Wednesday, June 2, 2010

The Haul Out

he Monday after we sailed Windsong into St. Augustine we finally hauled her out to begin the massive rebuild. I had been anticipating this moment since I bought the boat about a year ago. I had never seen the hull below the waterline but knew a little bit of what to expect. I dove down to check the bottom once, but it was too murky to see anything. I could feel blisters however near the waterline so I figured I would have a few of them. Windsong was kept in warm Florida fresh water for a long time without a bottom job, ripe conditions for blister problems. I feared that she may have a case of full blown pox - a condition of thousands of tiny gel coat blisters covering the entire hull. This was the worst case scenario and I wanted to be prepared for it. I didn't expect any other major problems with the hull, though I anticipated some damage on the keel from when we ran hard aground. During the past year I have been studying all that I will need to do to the hull depending on its condition.

It was a gross morning with a ton of rain. We hauled her out in the downpour and I got a first look at the bottom

Proud owner :)

After the haul they gave her a good pressure wash. There wasn't much growth on the bottom, just some slime. She had only been in salt water for about two months and the water was pretty cold the whole time, so barnacles didn't get time to grow. The pressure wash was taking off chunks of old paint that had begun to deteriorate over time. It turns out, the gel coat blisters I thought I felt were actually just paint blisters and chipped off with the pressurewash.

I had to leave to work half way through the pressure wash, but thankfully the weather cleared up later on for me to check her out on the stands.

Decades of old anti-fouling paint chipping away.

Depth sounding transducer, paint blisters

keel damage

thru hulls

Rudder and prop

The prop was in surprisingly good shape. I thought the cutlass bearing would be shot since there was a ton of vibration when motoring at cruising RPMs. It turns out there is some sort of shim that slides under the prop and into the bearing tube. This shim somehow broke, making the prop loose and explaining many strange noises and vibration.

I am concerned about this area that the rudder attaches to. Lots of cracking and whatnot

The zinc. This appears to be the only zinc, with all thru hulls wired to it. I anticipated bad problems with electrolysis since it had been so long since a zinc was replaced, but somehow it is still there.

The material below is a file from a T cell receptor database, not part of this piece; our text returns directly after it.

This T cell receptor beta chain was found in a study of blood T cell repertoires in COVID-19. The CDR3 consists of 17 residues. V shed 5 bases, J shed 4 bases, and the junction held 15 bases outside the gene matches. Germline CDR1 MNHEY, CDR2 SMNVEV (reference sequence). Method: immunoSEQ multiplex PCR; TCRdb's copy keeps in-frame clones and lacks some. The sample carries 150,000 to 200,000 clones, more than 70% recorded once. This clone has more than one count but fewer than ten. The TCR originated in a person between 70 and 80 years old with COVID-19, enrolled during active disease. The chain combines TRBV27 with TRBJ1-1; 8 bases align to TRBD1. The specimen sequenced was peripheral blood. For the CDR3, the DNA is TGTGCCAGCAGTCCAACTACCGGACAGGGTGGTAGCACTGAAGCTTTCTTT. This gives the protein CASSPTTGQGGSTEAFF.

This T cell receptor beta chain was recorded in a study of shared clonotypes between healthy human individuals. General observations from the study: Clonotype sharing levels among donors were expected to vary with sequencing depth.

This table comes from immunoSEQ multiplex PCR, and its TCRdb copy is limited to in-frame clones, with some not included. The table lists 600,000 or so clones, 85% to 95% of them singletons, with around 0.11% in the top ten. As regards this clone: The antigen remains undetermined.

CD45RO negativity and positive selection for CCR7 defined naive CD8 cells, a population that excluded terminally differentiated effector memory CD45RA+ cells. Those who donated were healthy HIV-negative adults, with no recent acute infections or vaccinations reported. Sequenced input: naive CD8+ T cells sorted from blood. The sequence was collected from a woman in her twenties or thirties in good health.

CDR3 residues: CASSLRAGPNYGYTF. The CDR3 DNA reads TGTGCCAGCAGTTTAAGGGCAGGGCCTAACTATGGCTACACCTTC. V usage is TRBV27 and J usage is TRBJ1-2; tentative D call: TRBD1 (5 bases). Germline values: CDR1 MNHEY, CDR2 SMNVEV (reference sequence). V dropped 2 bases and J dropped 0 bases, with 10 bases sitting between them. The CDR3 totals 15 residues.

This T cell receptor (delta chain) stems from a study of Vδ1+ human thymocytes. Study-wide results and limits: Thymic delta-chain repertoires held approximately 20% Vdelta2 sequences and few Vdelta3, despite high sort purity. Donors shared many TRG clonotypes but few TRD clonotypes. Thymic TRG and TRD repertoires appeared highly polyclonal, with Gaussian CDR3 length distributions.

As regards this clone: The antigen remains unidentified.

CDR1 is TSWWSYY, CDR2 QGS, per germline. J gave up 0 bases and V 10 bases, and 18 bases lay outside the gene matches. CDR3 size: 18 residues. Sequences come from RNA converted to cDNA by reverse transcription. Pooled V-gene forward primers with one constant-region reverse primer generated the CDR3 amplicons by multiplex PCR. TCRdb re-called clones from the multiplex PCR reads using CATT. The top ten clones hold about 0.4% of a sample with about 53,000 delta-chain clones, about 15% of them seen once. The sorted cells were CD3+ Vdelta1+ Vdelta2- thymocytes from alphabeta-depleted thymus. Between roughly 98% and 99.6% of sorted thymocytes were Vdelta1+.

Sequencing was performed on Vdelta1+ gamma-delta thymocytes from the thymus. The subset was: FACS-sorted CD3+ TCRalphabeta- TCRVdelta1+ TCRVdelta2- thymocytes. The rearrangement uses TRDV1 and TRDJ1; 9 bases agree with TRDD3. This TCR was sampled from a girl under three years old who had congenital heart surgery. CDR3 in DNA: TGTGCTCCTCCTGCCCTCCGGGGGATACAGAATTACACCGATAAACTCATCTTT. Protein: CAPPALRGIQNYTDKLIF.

Port side paint

I discovered many things about the hull as I began to remove the many layers of paint. I'll detail the first two weeks of work in the next post. I am having computer problems at home so I cannot upload any new pictures that were taken after the haul out. As soon as I get them up I'll post and keep a more frequent progress report going.


bob said...

You are missing your prop nut zinc.

And that arrangement with the "shims" looks awfully funky to me... almost looks like someone tried to make the wrong size prop fit the shaft.

Wait - given that the shims are being used both on the prop and on the cutlass bearing, I wonder if someone has put in a too-small shaft?


bob said...

Also, I believe that the plate you are referring to as the zinc is actually a ground plate - for the radio or for lightening protection. It looks like it's sintered bronze.

Erick said...

Bob, take a look at this picture. I think this is the lightning/grounding plate and the other is a zinc. I could be mistaken, but that is what it seems like to me:

Also, about the prop, you are correct that something isn't sized right. Some guys at the yard seem to have seen setups like this before. I'll do my research and see if it is kosher or not.

Mid-Life Cruising! said...

We hauled out our sailboat about 6 weeks ago and just finished the blister repairs. We know about the hard work ahead. Best of luck!

Anonymous said...

Two heads are better than one. ............................................................

Dougm said...


There's a product called On/Off that will do a good job cleaning up the brown "moustache" at the waterline forward, and the staining at the stern. I used it on my boat and was pretty impressed. Wear goggles if you use it though, I think it's mostly muriatic acid.

Good luck and have fun with the project!


Barco Sin Vela II said...

Another mustache remover is Sno-Bowl. Wear goggles and gloves, it burns.

As for the bottom; See if you can get a good deal on Soda Blasting. I had that done on my trawler a couple years back, it took off all of the bottom paint with out being as damaging as sand blasting or rotary sander pads.

長卉長卉 said...

What must be must be. ............................................................

bob said...

Hi Erik -

The photo you referred to in your comments is definitely a ground plate. The color of the plate in the original posting photo looks bronze colored, not silver like zinc, but that could just be a photographic artifact (did you take it at sunset?).

good luck!